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Senior Lecturer in Critical History and Politics @ University of Brighton


Historian / SCS treasurer - email

Geographical location : Brighton, UK

Research Area and Interest :

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Caribbean Warfare and Rebellion


Class dynamics of the Demerara Rebellion of 1823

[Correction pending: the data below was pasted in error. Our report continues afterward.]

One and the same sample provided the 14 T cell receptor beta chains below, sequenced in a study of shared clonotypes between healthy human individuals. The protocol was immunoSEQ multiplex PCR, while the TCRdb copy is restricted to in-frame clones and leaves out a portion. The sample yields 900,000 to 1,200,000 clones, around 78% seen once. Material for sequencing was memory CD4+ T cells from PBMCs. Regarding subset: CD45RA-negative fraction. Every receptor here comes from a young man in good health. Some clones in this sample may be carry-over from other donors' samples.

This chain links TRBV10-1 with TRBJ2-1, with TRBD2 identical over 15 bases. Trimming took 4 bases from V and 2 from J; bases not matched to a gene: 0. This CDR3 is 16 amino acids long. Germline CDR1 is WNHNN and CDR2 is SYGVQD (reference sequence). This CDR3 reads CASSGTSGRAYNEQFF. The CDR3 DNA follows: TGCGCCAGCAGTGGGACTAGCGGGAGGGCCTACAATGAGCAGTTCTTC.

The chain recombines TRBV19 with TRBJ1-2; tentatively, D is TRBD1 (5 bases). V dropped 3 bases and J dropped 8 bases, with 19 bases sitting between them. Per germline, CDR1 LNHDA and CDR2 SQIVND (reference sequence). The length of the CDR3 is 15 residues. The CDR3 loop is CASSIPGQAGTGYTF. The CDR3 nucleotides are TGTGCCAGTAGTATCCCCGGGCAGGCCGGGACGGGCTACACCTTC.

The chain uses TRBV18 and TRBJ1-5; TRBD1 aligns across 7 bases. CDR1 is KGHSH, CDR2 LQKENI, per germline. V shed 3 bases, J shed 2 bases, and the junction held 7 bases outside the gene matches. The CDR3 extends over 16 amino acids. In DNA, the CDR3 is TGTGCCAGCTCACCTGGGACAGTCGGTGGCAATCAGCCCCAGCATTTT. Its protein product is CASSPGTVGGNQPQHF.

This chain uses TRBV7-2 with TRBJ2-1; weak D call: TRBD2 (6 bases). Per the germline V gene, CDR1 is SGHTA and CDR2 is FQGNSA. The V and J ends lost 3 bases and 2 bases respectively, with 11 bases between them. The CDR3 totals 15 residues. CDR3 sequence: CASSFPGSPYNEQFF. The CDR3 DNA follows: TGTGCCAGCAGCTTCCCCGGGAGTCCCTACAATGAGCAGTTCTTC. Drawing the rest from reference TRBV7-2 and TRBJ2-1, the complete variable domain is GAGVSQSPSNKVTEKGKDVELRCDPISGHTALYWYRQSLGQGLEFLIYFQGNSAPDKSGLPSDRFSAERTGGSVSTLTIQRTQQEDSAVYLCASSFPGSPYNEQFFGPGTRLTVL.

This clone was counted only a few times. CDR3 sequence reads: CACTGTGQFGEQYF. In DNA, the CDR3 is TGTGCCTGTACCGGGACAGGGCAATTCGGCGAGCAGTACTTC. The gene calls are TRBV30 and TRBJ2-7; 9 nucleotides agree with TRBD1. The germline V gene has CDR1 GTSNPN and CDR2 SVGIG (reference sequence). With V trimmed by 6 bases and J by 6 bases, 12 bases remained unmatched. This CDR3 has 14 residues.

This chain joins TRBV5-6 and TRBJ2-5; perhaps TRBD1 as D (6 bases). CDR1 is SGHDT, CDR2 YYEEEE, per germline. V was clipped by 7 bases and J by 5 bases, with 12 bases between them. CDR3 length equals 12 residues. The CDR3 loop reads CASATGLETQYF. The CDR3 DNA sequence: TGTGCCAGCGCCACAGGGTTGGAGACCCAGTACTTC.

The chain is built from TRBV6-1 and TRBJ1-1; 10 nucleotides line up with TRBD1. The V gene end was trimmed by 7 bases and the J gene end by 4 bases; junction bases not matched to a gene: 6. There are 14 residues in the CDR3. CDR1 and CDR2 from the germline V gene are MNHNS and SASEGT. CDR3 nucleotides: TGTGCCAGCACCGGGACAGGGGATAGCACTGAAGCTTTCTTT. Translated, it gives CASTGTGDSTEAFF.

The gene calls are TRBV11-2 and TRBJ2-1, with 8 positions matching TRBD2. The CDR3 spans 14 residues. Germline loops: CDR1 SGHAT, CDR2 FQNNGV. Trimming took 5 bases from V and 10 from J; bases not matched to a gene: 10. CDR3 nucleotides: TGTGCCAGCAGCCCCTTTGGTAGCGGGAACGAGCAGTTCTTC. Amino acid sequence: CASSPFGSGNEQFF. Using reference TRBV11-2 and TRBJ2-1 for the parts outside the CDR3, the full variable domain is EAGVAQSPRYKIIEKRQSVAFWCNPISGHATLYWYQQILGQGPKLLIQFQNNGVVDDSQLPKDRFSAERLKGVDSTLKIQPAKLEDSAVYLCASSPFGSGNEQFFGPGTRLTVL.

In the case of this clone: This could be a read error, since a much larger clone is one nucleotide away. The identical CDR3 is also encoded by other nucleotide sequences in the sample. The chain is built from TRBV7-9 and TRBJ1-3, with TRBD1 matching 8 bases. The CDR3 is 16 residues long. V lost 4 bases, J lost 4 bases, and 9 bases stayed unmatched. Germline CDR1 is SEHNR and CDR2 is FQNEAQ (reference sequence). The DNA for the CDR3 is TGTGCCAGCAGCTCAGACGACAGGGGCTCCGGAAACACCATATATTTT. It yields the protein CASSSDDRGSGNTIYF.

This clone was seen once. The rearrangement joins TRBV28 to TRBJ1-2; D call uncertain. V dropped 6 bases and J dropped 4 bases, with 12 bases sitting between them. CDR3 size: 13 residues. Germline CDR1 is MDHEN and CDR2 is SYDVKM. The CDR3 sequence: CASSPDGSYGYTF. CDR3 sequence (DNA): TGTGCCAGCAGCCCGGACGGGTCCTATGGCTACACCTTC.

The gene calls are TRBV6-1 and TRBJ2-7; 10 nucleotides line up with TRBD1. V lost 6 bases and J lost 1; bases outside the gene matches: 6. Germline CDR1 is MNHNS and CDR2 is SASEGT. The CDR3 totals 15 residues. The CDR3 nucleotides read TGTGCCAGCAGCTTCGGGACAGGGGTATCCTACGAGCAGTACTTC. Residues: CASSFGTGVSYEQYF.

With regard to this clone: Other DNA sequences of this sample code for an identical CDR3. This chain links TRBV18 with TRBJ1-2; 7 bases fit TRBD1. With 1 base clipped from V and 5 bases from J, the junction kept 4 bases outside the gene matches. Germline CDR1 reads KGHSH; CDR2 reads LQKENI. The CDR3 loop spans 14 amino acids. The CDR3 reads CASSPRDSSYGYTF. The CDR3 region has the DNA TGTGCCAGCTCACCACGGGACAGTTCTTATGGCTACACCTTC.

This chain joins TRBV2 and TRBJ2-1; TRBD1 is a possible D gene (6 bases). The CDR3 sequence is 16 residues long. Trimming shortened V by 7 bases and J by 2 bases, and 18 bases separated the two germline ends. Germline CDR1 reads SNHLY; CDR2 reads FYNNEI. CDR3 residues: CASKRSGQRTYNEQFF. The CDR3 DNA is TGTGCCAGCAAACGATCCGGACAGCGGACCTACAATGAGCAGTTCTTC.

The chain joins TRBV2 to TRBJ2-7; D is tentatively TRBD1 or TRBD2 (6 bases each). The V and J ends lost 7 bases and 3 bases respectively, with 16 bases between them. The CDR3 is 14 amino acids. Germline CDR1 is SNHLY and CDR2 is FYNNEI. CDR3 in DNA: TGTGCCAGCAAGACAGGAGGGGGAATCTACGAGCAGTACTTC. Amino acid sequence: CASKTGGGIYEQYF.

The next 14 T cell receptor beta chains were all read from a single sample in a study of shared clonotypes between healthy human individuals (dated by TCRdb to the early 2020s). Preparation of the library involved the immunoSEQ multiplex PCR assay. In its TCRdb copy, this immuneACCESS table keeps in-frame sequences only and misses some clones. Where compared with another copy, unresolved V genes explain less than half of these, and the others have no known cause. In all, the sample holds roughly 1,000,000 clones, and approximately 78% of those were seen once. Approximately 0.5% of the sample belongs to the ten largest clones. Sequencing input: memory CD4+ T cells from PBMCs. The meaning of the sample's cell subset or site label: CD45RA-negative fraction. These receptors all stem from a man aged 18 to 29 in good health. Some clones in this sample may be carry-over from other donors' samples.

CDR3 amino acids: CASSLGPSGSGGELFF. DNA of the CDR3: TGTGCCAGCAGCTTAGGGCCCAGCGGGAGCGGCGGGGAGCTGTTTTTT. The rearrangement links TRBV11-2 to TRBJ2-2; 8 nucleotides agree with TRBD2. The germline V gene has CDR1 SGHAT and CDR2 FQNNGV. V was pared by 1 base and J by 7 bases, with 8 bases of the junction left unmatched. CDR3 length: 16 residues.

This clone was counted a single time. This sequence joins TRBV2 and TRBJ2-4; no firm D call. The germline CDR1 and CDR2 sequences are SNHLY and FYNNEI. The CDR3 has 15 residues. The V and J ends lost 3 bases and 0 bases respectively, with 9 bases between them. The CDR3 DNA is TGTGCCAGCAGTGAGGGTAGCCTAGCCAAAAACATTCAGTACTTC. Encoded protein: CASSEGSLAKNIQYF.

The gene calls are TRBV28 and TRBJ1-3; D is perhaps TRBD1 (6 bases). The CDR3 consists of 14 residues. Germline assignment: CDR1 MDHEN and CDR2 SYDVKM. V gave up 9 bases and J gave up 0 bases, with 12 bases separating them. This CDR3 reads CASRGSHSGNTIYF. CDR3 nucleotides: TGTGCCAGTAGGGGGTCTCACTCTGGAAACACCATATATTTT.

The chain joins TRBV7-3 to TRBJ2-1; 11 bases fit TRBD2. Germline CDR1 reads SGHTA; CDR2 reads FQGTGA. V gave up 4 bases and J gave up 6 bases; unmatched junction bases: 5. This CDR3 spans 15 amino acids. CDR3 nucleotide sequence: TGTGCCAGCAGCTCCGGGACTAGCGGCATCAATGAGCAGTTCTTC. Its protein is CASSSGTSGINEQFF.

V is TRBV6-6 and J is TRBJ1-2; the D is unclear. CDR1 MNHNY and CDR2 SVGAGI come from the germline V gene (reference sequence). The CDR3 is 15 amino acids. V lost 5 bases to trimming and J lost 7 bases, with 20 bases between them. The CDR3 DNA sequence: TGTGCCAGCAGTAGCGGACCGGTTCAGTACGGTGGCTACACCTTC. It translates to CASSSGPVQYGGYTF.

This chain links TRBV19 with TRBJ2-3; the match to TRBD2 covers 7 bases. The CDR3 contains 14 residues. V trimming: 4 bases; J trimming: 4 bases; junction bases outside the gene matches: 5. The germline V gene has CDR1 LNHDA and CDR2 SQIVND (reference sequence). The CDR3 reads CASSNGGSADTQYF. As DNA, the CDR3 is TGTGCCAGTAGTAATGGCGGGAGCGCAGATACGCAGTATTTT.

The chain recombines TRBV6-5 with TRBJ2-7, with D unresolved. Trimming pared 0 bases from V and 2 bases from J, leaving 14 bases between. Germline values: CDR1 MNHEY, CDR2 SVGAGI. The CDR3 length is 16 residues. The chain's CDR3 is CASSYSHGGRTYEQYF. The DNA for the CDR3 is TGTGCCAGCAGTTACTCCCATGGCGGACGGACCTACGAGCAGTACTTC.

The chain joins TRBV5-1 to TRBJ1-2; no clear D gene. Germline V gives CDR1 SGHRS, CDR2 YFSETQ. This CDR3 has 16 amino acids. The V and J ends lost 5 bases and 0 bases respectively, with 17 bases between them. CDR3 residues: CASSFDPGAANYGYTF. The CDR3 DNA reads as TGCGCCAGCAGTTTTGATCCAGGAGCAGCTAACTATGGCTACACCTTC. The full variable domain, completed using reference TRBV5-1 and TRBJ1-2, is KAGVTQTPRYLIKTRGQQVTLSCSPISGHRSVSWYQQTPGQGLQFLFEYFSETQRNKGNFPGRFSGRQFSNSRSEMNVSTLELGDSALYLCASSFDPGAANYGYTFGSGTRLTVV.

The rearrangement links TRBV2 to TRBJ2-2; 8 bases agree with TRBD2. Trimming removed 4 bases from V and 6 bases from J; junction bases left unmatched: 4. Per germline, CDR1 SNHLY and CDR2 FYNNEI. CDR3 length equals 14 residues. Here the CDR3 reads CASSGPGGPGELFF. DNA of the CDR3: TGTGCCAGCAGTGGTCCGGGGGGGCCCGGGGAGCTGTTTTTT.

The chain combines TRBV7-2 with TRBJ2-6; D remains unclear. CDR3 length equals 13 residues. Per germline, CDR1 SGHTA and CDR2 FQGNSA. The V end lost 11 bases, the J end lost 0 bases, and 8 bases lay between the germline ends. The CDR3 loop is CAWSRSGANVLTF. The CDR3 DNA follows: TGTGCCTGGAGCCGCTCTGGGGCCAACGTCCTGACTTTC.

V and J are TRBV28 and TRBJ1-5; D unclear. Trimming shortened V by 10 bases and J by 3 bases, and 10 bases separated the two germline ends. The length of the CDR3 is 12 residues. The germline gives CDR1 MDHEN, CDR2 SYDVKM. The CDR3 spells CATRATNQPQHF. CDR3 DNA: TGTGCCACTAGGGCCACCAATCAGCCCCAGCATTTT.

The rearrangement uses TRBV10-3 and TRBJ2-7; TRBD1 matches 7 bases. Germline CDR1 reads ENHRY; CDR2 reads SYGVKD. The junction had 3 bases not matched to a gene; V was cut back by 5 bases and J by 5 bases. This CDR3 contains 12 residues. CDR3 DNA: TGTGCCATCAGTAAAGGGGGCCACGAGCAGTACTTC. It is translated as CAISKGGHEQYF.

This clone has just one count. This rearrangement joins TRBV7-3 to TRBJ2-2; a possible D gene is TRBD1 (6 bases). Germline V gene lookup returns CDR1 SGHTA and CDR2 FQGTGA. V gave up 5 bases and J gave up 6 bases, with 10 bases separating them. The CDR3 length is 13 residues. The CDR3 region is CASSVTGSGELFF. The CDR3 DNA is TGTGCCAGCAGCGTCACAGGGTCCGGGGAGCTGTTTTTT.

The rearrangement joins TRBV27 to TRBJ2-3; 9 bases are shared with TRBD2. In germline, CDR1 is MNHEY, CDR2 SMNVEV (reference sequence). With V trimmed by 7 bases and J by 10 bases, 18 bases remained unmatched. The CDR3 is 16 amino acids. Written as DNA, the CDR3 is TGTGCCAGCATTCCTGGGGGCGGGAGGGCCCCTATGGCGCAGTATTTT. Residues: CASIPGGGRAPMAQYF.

Summary: The bicentenary of the Demerara Rebellion of 1823 deserves to be widely commemorated and remembered this year, and also coincides with a renewed scholarly interest in Atlantic slave revolts and what is meant by ‘abolition from below’ in recent years. With sugar prices falling and greater agitation from abolitionists, planters in Demerara (now Guyana) pushed their enslaved population into a revolt led by Jack Gladstone who, with his father, Quamina, a Church deacon, lived and worked on Sir John Gladstone's Success plantation in Demerara. Under the impression that an order had come from Britain instructing the slave-owners to free their slaves, Jack wrote a letter to several people telling them what he'd heard and urging them to rise up. The Demerara Revolt began on 18 August 1823 and lasted two days, involving ten thousand slaves in what in many ways was a mass strike situation. This paper will build on and engage with the growing literature on the slave revolt such as Emilia Viotti da Costa, Crowns of glory, tears of blood: the Demerara Slave Rebellion of 1823 (1994) and more recently Thomas Harding’s White Debt: The Demerara Uprising and Britain’s Legacy of Slavery (2022), but in particular will focus on the class dynamics and ‘proto-proletarian’ aspects of this critical rebellion in the anglophone Caribbean.

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